Working with metta soothed my PTSD, and it helped me understand my perceptions, resolve uneasy mental formations, and find the right choice of words. Loving-kindness infused my body, expanding my comfort zone in my dharma community and personal relationships. Feeling wordlessly at ease in such a wonderful community was like coming home. 

Using the teachings of the Kariniya Metta Sutta combined with the four noble truths with emphasis on the eightfold path builds self-confidence and helps us work with life’s difficult moments. When we come into equanimity, we understand the skills of goodness, and the path of peace becomes clear.

Ralph Steele is the founder of Life Transition Meditation Center in Santa Fe where he serves as the guiding meditation teacher.


In any given situation, how can you know if, when, and how you should respond? Bradley Donaldson explains.

For some reason, equanimity—the last of the ten paramis—has a bad reputation. I imagine it is because the word “equanimous” brings to mind the image of a cold and unmoving practitioner. Yet it’s actually about peace, not apathy. When I think of equanimity, I picture the face of the legendary bodhisattva Guanyin. With a serene smile, she aids those in need.

In addition to being a parami, equanimity also shows up in another well-known Buddhist list of qualities: the four brahmaviharas, or sublime attitudes. The other brahmaviharas are loving-kindness, compassion, and appreciative joy. Like the roots of a tree, the previous paramis and brahmaviharas reinforce equanimity. 

“Breathing in, we see the situation for what it is. Breathing out, we stay curious. ”

Indeed, the late Venerable Thich Nhat Hanh often offered the image of a tree swaying in violent winds when he discussed equanimity. Its leaves and branches may flutter about, but the trunk stays centered, supported by a strong root system. Equanimity is that stable center held up by the other qualities of heart.

Of course, we’re not literal trees. We are not inert, and equanimity is not inertness. We can and should respond to moments and conditions that arise as we go through life. Equanimity is being centered enough to know if, when, and how to respond to life’s opportunities and challenges. Equanimity is the wisdom to accept circumstances beyond our control.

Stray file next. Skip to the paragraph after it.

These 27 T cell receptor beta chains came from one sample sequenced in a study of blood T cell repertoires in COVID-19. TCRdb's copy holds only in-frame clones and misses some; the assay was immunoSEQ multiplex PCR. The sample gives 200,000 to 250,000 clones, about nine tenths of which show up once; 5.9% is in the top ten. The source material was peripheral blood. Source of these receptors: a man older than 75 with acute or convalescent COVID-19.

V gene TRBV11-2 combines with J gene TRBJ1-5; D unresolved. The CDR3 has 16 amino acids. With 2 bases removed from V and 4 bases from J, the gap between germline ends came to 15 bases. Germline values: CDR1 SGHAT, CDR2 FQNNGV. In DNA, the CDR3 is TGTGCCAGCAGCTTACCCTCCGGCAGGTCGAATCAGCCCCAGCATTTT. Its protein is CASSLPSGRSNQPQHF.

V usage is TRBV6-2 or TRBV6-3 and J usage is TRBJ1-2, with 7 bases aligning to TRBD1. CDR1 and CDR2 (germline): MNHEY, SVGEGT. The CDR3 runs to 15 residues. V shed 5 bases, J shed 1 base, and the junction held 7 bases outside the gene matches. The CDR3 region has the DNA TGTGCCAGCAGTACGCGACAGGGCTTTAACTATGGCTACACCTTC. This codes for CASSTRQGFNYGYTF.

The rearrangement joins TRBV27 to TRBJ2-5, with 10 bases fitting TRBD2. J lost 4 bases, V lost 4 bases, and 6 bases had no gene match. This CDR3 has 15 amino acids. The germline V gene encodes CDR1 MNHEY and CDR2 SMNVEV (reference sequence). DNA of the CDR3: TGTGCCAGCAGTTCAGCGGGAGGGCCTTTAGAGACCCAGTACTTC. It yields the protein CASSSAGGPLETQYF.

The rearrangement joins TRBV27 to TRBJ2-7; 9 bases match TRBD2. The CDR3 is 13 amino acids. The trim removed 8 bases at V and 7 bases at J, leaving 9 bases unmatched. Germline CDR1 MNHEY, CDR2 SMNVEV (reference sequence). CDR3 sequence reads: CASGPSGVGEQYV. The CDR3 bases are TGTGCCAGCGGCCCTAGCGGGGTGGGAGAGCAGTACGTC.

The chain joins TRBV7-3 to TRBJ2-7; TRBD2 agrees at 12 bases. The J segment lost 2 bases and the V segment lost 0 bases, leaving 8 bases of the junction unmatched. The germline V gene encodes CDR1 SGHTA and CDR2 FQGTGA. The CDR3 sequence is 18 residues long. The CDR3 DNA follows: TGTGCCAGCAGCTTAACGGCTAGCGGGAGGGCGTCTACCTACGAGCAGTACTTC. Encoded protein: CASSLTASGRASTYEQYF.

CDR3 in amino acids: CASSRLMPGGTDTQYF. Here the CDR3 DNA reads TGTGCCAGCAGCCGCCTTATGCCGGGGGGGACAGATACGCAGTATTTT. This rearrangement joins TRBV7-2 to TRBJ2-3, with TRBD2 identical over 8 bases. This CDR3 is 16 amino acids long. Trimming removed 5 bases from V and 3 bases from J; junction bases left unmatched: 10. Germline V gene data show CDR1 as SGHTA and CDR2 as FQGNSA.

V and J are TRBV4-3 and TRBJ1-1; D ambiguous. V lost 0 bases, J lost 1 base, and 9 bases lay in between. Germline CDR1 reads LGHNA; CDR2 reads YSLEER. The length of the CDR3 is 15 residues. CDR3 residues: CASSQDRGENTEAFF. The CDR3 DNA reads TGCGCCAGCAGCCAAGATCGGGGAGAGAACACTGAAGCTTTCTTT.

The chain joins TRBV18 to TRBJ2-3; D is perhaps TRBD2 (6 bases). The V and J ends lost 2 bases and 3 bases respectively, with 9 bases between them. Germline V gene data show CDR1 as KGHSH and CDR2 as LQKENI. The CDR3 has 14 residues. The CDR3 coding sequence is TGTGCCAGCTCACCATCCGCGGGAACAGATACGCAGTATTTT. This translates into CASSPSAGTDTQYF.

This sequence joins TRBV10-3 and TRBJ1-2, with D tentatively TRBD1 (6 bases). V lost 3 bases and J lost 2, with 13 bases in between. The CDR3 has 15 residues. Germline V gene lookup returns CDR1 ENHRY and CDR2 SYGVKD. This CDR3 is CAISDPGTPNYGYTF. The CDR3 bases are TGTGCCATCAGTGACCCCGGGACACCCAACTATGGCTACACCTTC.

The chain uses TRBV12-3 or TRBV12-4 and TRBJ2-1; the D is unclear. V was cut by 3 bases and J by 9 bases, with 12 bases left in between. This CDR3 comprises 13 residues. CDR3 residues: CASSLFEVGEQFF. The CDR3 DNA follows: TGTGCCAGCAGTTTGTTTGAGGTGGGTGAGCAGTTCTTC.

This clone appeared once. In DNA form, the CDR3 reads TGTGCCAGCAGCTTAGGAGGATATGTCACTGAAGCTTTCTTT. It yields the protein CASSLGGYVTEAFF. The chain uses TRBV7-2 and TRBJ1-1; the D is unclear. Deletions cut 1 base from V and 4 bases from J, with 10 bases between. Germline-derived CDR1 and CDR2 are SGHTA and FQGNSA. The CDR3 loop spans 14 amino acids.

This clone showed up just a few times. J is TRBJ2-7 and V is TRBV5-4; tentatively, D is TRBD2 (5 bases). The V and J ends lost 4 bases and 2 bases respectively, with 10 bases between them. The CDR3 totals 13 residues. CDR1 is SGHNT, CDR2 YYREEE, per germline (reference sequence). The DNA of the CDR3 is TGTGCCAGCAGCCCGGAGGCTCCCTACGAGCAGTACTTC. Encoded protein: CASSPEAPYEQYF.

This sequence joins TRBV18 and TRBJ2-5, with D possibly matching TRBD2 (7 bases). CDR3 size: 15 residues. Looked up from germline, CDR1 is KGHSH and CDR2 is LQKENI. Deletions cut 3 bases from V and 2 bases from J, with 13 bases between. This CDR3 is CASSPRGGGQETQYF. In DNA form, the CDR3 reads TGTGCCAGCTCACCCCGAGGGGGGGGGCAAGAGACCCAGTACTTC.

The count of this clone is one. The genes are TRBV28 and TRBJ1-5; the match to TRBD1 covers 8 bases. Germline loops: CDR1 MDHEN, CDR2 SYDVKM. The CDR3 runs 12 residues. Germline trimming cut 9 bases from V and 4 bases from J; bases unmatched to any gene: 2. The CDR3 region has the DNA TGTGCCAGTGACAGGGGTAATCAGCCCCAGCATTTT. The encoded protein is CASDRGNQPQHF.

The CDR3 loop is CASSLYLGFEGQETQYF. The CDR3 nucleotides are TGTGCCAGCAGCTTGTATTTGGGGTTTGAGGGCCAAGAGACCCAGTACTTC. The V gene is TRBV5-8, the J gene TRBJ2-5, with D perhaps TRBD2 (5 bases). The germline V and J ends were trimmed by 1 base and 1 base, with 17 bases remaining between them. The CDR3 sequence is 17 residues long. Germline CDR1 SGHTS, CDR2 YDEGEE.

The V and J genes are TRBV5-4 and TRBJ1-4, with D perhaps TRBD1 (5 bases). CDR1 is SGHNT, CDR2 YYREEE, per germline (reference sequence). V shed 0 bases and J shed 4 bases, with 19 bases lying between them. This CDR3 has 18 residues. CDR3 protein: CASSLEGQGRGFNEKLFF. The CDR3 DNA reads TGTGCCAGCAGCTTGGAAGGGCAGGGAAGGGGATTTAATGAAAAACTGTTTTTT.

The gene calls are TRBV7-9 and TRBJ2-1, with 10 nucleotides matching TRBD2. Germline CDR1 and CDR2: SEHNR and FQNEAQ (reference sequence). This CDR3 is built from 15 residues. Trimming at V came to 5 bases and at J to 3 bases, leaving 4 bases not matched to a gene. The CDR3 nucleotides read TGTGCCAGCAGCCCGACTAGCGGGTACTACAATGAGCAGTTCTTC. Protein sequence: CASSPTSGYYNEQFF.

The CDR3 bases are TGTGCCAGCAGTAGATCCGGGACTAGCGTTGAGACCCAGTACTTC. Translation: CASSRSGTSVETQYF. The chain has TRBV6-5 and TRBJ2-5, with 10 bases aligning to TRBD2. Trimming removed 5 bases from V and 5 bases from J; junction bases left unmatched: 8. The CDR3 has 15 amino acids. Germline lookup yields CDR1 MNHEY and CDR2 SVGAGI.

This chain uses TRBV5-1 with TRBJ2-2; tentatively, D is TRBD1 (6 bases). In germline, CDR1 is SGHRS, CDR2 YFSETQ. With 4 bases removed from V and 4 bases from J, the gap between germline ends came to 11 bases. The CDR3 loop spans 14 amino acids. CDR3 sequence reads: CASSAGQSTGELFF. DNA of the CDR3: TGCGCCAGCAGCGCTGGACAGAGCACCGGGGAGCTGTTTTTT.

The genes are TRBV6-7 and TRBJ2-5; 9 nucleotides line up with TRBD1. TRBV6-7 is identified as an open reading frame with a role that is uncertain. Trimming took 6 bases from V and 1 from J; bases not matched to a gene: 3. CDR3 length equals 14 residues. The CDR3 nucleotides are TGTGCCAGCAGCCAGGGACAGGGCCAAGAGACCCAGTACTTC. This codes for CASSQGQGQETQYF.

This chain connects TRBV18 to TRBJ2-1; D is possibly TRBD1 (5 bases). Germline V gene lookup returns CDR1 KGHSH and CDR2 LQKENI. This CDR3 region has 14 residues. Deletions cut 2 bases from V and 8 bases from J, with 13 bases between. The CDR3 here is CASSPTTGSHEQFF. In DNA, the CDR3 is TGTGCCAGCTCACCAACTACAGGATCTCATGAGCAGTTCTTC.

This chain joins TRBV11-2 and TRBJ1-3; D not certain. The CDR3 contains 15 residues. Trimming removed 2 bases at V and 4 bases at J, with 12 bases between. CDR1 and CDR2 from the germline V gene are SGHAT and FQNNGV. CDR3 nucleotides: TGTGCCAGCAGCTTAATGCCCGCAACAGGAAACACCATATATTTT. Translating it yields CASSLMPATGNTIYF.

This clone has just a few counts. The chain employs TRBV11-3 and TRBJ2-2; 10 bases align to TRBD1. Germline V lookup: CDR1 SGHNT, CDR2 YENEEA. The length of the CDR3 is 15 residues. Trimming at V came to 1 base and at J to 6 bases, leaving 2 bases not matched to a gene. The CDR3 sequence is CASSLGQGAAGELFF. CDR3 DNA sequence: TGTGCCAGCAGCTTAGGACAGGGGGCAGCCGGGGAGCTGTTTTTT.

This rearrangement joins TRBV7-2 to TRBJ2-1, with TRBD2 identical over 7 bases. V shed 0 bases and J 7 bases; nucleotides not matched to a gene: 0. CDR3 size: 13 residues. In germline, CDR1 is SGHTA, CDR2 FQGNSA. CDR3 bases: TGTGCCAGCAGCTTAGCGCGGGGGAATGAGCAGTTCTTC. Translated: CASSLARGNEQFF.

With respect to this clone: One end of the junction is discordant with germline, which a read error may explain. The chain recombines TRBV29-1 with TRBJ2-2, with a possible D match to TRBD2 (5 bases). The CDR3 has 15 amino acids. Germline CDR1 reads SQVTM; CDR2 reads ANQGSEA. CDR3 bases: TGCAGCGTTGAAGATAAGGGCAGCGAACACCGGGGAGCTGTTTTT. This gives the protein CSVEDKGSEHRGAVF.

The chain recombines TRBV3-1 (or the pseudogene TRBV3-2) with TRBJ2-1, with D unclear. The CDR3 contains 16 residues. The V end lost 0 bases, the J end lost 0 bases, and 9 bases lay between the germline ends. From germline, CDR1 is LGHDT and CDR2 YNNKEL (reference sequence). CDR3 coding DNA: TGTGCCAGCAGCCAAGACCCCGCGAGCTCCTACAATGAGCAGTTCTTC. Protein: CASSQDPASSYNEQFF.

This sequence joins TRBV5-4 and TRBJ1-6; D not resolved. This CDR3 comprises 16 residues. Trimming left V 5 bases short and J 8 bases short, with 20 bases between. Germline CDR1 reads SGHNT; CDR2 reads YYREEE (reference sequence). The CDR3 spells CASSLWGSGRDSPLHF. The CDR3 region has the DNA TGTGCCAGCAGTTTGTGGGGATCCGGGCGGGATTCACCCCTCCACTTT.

Now that we have some understanding of what equanimity is, let’s talk about how to cultivate it. Like any skill we would like to develop, being equanimous takes practice. Our practice takes place on and off the cushion.

When we meditate, equanimity is about cultivating stability while remaining curious and open to our experience. We might use mindful breathing to do this. While breathing in and out, what do we confront on the cushion? Discomfort, perhaps, or painful memories? Maybe restlessness and boredom? All that we suppress tends to rise to the forefront when the mind is quiet. Equanimity becomes about accepting these arisings. The breath, then, becomes our anchor, our tree trunk.

Off the cushion, the practice is similar in that we are cultivating stability, but now we’re doing it while contending with the challenges of day-to-day life. So, how do we approach what the Buddha called the “worldly conditions” of gain, loss, status, disgrace, praise, blame, pleasure, and pain? Do we react with bewilderment and frustration, or with understanding? Can we hold our experience with loving-kindness, compassion, or even joy? Breathing in, we see the situation for what it is. Breathing out, we stay curious. 

As we practice, we begin to understand the meaning of equanimity on an intimate, visceral level, and this understanding grows within us over time. We can follow the Buddha’s advice to practice equanimity in such a way that it is “abundant, expansive, and limitless.” We can strengthen our ability to hold ourselves, others, and the world with love and compassion, and once we do that, the fuller meaning of equanimity appears: the calm ability to know what to do, what not to do, or whether to even “do” anything at all.

Formerly a monk, Bradley Donaldson teaches meditation. He’s focused on helping queer and BIPOC folks heal and cultivate connection.

Lion's Roar

Lion’s Roar